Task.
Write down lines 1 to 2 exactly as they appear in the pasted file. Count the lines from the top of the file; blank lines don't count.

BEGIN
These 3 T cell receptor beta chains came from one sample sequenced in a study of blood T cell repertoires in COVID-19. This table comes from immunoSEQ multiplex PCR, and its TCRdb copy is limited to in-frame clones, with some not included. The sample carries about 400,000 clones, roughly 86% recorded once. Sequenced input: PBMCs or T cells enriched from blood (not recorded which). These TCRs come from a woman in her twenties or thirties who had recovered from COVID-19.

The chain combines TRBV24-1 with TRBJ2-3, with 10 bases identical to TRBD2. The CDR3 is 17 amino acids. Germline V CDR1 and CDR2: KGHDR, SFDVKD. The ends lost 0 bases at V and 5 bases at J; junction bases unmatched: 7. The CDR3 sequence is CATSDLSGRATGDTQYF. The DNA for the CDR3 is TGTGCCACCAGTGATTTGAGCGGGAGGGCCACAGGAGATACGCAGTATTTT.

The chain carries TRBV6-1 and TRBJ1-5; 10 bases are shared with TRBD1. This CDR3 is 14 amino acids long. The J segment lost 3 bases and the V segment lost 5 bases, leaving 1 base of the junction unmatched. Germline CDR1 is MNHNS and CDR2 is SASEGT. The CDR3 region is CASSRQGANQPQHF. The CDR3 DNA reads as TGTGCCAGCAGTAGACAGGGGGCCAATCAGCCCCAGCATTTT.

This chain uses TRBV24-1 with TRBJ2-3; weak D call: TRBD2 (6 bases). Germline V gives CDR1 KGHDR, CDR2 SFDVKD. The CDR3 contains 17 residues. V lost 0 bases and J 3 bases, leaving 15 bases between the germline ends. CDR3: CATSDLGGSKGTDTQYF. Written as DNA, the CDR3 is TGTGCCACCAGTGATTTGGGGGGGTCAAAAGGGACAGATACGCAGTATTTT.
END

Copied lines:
These 3 T cell receptor beta chains came from one sample sequenced in a study of blood T cell repertoires in COVID-19. This table comes from immunoSEQ multiplex PCR, and its TCRdb copy is limited to in-frame clones, with some not included. The sample carries about 400,000 clones, roughly 86% recorded once. Sequenced input: PBMCs or T cells enriched from blood (not recorded which). These TCRs come from a woman in her twenties or thirties who had recovered from COVID-19.

The chain combines TRBV24-1 with TRBJ2-3, with 10 bases identical to TRBD2. The CDR3 is 17 amino acids. Germline V CDR1 and CDR2: KGHDR, SFDVKD. The ends lost 0 bases at V and 5 bases at J; junction bases unmatched: 7. The CDR3 sequence is CATSDLSGRATGDTQYF. The DNA for the CDR3 is TGTGCCACCAGTGATTTGAGCGGGAGGGCCACAGGAGATACGCAGTATTTT.